September 26, 2019
NEW YORK, 26 September 2019 – UNICEF and the Islamic Development Bank (IsDB) today launched an innovative fund that will open new opportunities for Muslim philanthropy to reach the millions of children currently in need of humanitarian support and help achieve the Sustainable Development Goals (SDGs).
The Global Muslim Philanthropy Fund for Children (GMPFC) is the first fund focused on Muslim giving to be launched by a United Nations organization together with a Multilateral Development Bank (MDB). The fund will enable multiple forms of Muslim philanthropy, including obligatory giving such as Zakat and voluntary giving such as Sadaqah donations and Waqf endowments, to contribute to emergency response and development programmes.
It is estimated that global annual Zakat contributions alone may reach up to US$600 billion, making this a significant potential source of sustainable funding to help achieve the SDGs. Seeking to raise US$250 million, the Fund will be administered by the IsDB and unite giving from private and public foundations, Zakat agencies and individuals.
Funding will be allocated to UNICEF and IsDB programmes in the 57 Member Countries of the Organisation of Islamic Cooperation (OIC) which have been identified as eligible to receive Muslim giving, uphold UNICEF core values and deliver the greatest strategic impact for children and young people. This will include support for children in education, health and nutrition, water and sanitation, early childhood development, protection and youth empowerment.
As a lead investor to the Fund, Abdul Aziz Abdulla Al Ghurair, chairman of the Abdulla Al Ghurair Foundation for Education, today committed to contribute US $10 million to the Fund over a three-year period. This commitment will support refugee education programmes in the Middle East and North Africa region.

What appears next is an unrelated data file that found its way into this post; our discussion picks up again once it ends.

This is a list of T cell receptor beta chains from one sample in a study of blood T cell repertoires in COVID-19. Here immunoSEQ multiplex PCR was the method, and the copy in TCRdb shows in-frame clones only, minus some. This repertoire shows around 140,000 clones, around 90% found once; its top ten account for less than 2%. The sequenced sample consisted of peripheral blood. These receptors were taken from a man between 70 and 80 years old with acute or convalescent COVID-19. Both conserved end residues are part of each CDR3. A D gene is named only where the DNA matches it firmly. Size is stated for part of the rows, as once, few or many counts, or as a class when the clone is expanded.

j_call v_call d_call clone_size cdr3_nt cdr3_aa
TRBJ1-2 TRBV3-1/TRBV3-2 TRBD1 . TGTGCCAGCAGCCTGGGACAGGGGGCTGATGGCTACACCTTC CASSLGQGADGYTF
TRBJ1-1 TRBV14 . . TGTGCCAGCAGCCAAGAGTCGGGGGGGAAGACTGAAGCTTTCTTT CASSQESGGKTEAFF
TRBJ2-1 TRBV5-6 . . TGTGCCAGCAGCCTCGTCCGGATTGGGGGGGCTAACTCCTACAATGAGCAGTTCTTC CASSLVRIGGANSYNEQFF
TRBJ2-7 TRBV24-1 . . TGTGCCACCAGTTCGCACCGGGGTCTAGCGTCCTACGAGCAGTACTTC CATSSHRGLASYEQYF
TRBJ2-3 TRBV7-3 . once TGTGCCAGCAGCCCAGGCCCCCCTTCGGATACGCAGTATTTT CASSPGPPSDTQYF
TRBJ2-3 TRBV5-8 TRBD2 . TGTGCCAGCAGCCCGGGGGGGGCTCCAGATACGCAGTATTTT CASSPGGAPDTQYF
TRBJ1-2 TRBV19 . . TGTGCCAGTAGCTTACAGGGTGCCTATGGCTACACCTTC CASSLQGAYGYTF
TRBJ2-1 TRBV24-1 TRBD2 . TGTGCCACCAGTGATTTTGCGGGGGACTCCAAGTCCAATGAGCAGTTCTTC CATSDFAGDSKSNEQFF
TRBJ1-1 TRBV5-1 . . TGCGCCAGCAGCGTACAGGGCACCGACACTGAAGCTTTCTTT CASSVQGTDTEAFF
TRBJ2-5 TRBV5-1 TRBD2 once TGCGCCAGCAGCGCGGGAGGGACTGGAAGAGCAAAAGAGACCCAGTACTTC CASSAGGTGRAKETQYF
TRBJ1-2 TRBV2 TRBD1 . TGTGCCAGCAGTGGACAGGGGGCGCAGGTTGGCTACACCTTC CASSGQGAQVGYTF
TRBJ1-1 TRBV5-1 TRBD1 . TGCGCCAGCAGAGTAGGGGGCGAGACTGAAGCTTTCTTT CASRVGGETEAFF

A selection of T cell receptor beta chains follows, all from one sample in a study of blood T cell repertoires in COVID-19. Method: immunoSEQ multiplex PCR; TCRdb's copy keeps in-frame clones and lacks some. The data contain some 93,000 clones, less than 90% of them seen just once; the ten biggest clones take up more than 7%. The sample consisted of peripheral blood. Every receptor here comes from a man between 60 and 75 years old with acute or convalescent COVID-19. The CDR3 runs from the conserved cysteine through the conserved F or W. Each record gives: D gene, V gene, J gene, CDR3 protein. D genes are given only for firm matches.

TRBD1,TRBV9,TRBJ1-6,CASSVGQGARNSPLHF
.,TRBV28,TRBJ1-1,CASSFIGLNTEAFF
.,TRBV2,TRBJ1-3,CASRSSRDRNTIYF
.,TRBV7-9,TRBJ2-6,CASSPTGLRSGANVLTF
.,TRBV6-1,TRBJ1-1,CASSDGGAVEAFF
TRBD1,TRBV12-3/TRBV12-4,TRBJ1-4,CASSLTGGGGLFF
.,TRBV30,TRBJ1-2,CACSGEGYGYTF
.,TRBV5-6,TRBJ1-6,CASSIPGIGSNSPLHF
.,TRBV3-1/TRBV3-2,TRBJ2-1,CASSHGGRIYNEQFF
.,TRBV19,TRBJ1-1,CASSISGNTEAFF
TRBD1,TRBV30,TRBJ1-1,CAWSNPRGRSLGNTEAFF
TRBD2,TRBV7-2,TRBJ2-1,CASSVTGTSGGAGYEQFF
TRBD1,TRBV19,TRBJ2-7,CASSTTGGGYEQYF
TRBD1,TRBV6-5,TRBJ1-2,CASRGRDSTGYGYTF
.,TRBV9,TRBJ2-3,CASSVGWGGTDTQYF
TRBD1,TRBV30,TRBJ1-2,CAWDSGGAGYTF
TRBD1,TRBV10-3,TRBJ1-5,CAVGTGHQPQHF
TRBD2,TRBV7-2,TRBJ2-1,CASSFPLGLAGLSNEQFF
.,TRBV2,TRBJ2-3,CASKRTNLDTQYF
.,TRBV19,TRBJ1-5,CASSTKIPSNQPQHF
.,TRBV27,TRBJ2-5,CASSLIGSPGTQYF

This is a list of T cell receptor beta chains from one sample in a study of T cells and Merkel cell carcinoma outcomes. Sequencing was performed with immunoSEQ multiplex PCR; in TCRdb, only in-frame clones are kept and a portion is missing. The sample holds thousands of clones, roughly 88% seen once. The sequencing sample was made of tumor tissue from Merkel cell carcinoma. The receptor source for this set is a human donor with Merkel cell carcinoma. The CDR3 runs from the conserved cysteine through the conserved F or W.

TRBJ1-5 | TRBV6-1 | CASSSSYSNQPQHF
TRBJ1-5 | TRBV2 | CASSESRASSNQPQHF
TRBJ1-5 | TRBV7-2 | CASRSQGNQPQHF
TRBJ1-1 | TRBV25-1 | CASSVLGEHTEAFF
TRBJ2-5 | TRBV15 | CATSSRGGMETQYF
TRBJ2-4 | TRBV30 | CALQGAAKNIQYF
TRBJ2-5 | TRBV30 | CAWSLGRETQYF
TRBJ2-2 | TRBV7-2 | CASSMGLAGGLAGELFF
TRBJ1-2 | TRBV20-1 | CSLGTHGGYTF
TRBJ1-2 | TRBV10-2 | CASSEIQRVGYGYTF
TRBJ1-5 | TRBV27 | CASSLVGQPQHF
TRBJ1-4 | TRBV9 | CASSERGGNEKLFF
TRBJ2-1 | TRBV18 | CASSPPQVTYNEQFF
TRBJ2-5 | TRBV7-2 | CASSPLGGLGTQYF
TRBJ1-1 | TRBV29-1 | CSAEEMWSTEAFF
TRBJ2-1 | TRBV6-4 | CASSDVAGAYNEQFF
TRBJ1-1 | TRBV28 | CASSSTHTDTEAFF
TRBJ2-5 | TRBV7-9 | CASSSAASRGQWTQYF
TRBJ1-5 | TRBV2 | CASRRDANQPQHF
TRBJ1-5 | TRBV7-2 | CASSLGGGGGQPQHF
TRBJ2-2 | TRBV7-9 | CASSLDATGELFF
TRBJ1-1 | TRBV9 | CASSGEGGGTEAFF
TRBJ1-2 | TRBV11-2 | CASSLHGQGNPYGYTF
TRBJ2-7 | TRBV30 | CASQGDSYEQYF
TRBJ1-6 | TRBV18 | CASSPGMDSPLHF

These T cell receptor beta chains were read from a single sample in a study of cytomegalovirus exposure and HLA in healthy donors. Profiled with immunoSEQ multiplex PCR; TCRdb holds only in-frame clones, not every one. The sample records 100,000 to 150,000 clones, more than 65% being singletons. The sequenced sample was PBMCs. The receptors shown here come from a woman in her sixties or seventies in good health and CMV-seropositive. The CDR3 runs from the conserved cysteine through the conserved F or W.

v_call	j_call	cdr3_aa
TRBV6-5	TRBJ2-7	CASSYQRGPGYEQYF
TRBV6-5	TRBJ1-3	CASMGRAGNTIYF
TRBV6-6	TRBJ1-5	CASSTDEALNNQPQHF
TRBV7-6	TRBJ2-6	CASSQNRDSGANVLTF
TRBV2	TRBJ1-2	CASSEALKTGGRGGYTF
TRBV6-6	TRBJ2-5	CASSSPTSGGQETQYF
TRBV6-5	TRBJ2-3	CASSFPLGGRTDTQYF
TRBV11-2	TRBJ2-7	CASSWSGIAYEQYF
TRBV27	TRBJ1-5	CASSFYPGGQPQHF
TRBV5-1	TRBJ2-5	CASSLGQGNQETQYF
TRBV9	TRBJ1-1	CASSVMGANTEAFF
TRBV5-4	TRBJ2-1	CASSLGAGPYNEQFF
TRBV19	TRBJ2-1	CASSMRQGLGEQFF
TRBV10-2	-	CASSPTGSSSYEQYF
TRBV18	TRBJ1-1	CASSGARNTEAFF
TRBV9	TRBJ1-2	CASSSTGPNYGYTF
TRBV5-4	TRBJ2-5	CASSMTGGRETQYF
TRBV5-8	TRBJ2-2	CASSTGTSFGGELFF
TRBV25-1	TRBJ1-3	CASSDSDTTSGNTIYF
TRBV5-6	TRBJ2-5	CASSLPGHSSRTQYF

“Global humanitarian needs are at critical levels and rising,” said Dr. Bandar Hajjar, President of the Islamic Development Bank. “Nearly 184 million people, including 89 million children need humanitarian assistance in 2019. Children are especially vulnerable– they face the highest risk of violence, exploitation, disease and bear the brunt of climatic events, be they floods or droughts. That is why we need urgent and innovative solutions such as Islamic finance. We are proud to partner with UNICEF to develop this innovative, ethical and sustainable funding solution. Together we can provide help and assistance today and ensure a brighter tomorrow for those who need it the most– our children.”
“Every child has the right to survive and thrive, but conflicts and other emergencies continue to deny children the protection, health and futures they deserve,” said UNICEF Executive Director Henrietta Fore. “Emergency programmes in OIC countries account for two thirds of UNICEF’s humanitarian funding needs. This new partnership with IsDB will accelerate our efforts to reach the most vulnerable children with life-saving support and demonstrates the power of collective action to help every child attain every right.”
The GMPFC offers a coordinated and structured mechanism through which Muslim giving can respond to the children and young people who need it most. It benefits from UNICEF’s on-the-ground presence in all OIC member states and areas affected by emergencies, pooled resources and reduced costs, and programmes that have been pre-approved to absorb Muslim funding.
At the same time, the Fund will build on the decades-long experience and relationships of the Islamic Development Bank in its member countries to build financing partnerships at scale to support development. By working together holistically, UNICEF and the Islamic Development Bank aim to catalyze massive and long-term change benefiting all children in supported countries.
“The Global Muslim Philanthropy Fund for Children is an important and much needed initiative in Islamic philanthropy and will have a meaningful impact for children and youth at the global level,” said Abdul Aziz Abdulla Al Ghurair. Through our investment in the Fund we help to ensure that refugee children are able to claim their right to a quality education.”